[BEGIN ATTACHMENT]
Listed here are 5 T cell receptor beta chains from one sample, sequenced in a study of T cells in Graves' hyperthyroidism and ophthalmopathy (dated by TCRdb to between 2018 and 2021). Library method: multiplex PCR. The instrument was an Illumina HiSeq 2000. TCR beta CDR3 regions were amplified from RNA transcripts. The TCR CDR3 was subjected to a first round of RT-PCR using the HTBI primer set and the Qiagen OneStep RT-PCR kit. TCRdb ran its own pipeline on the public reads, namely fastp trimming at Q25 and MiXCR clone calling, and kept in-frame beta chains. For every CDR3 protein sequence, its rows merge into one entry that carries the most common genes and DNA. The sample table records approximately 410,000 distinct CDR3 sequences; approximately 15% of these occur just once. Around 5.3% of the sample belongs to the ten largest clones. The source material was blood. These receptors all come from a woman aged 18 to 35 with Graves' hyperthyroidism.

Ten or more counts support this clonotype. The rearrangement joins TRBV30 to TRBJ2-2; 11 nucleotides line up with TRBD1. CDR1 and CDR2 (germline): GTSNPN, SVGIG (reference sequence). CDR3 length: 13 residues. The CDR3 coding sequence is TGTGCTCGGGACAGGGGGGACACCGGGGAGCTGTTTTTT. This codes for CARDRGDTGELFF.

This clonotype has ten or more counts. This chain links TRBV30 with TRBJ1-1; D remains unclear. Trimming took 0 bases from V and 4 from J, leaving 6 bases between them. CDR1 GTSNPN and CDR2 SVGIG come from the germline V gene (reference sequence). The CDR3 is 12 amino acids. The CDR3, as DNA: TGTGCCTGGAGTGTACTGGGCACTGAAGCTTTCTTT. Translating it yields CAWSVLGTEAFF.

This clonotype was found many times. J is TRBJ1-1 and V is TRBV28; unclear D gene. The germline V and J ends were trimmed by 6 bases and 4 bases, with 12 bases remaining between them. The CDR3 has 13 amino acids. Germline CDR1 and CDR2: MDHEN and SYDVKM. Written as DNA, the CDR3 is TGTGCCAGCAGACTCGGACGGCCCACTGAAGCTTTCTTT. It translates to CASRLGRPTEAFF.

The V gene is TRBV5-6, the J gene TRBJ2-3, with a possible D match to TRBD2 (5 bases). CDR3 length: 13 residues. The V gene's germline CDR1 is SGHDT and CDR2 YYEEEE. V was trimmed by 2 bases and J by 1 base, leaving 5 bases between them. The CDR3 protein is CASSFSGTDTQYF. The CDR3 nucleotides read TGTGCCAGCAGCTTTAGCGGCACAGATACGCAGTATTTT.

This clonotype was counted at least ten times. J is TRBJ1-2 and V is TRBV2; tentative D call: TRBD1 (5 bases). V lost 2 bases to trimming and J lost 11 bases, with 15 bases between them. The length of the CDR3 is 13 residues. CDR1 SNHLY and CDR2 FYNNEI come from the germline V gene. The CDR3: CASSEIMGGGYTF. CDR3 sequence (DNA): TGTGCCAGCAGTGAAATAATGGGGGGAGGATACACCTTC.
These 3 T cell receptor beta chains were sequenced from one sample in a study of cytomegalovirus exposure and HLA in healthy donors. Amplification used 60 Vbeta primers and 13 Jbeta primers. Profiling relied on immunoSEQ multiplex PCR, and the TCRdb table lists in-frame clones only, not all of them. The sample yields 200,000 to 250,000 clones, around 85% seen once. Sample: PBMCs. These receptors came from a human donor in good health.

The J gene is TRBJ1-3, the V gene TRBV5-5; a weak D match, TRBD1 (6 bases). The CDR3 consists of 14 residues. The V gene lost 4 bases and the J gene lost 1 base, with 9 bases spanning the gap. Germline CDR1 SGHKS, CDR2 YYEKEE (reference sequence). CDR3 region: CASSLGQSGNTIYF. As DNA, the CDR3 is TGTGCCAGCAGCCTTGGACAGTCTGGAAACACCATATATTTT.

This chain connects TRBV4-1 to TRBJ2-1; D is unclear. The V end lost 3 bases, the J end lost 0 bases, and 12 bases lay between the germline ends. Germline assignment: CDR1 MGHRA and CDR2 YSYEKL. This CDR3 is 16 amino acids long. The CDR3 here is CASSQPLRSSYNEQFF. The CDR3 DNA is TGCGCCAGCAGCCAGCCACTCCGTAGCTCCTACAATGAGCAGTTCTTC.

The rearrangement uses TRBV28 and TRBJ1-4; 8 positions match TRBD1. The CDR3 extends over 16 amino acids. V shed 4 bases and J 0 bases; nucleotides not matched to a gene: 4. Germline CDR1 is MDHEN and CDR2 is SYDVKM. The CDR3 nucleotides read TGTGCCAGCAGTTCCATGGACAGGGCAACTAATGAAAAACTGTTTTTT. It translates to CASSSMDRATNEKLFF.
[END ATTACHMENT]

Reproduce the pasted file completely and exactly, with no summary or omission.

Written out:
Listed here are 5 T cell receptor beta chains from one sample, sequenced in a study of T cells in Graves' hyperthyroidism and ophthalmopathy (dated by TCRdb to between 2018 and 2021). Library method: multiplex PCR. The instrument was an Illumina HiSeq 2000. TCR beta CDR3 regions were amplified from RNA transcripts. The TCR CDR3 was subjected to a first round of RT-PCR using the HTBI primer set and the Qiagen OneStep RT-PCR kit. TCRdb ran its own pipeline on the public reads, namely fastp trimming at Q25 and MiXCR clone calling, and kept in-frame beta chains. For every CDR3 protein sequence, its rows merge into one entry that carries the most common genes and DNA. The sample table records approximately 410,000 distinct CDR3 sequences; approximately 15% of these occur just once. Around 5.3% of the sample belongs to the ten largest clones. The source material was blood. These receptors all come from a woman aged 18 to 35 with Graves' hyperthyroidism.

Ten or more counts support this clonotype. The rearrangement joins TRBV30 to TRBJ2-2; 11 nucleotides line up with TRBD1. CDR1 and CDR2 (germline): GTSNPN, SVGIG (reference sequence). CDR3 length: 13 residues. The CDR3 coding sequence is TGTGCTCGGGACAGGGGGGACACCGGGGAGCTGTTTTTT. This codes for CARDRGDTGELFF.

This clonotype has ten or more counts. This chain links TRBV30 with TRBJ1-1; D remains unclear. Trimming took 0 bases from V and 4 from J, leaving 6 bases between them. CDR1 GTSNPN and CDR2 SVGIG come from the germline V gene (reference sequence). The CDR3 is 12 amino acids. The CDR3, as DNA: TGTGCCTGGAGTGTACTGGGCACTGAAGCTTTCTTT. Translating it yields CAWSVLGTEAFF.

This clonotype was found many times. J is TRBJ1-1 and V is TRBV28; unclear D gene. The germline V and J ends were trimmed by 6 bases and 4 bases, with 12 bases remaining between them. The CDR3 has 13 amino acids. Germline CDR1 and CDR2: MDHEN and SYDVKM. Written as DNA, the CDR3 is TGTGCCAGCAGACTCGGACGGCCCACTGAAGCTTTCTTT. It translates to CASRLGRPTEAFF.

The V gene is TRBV5-6, the J gene TRBJ2-3, with a possible D match to TRBD2 (5 bases). CDR3 length: 13 residues. The V gene's germline CDR1 is SGHDT and CDR2 YYEEEE. V was trimmed by 2 bases and J by 1 base, leaving 5 bases between them. The CDR3 protein is CASSFSGTDTQYF. The CDR3 nucleotides read TGTGCCAGCAGCTTTAGCGGCACAGATACGCAGTATTTT.

This clonotype was counted at least ten times. J is TRBJ1-2 and V is TRBV2; tentative D call: TRBD1 (5 bases). V lost 2 bases to trimming and J lost 11 bases, with 15 bases between them. The length of the CDR3 is 13 residues. CDR1 SNHLY and CDR2 FYNNEI come from the germline V gene. The CDR3: CASSEIMGGGYTF. CDR3 sequence (DNA): TGTGCCAGCAGTGAAATAATGGGGGGAGGATACACCTTC.
These 3 T cell receptor beta chains were sequenced from one sample in a study of cytomegalovirus exposure and HLA in healthy donors. Amplification used 60 Vbeta primers and 13 Jbeta primers. Profiling relied on immunoSEQ multiplex PCR, and the TCRdb table lists in-frame clones only, not all of them. The sample yields 200,000 to 250,000 clones, around 85% seen once. Sample: PBMCs. These receptors came from a human donor in good health.

The J gene is TRBJ1-3, the V gene TRBV5-5; a weak D match, TRBD1 (6 bases). The CDR3 consists of 14 residues. The V gene lost 4 bases and the J gene lost 1 base, with 9 bases spanning the gap. Germline CDR1 SGHKS, CDR2 YYEKEE (reference sequence). CDR3 region: CASSLGQSGNTIYF. As DNA, the CDR3 is TGTGCCAGCAGCCTTGGACAGTCTGGAAACACCATATATTTT.

This chain connects TRBV4-1 to TRBJ2-1; D is unclear. The V end lost 3 bases, the J end lost 0 bases, and 12 bases lay between the germline ends. Germline assignment: CDR1 MGHRA and CDR2 YSYEKL. This CDR3 is 16 amino acids long. The CDR3 here is CASSQPLRSSYNEQFF. The CDR3 DNA is TGCGCCAGCAGCCAGCCACTCCGTAGCTCCTACAATGAGCAGTTCTTC.

The rearrangement uses TRBV28 and TRBJ1-4; 8 positions match TRBD1. The CDR3 extends over 16 amino acids. V shed 4 bases and J 0 bases; nucleotides not matched to a gene: 4. Germline CDR1 is MDHEN and CDR2 is SYDVKM. The CDR3 nucleotides read TGTGCCAGCAGTTCCATGGACAGGGCAACTAATGAAAAACTGTTTTTT. It translates to CASSSMDRATNEKLFF.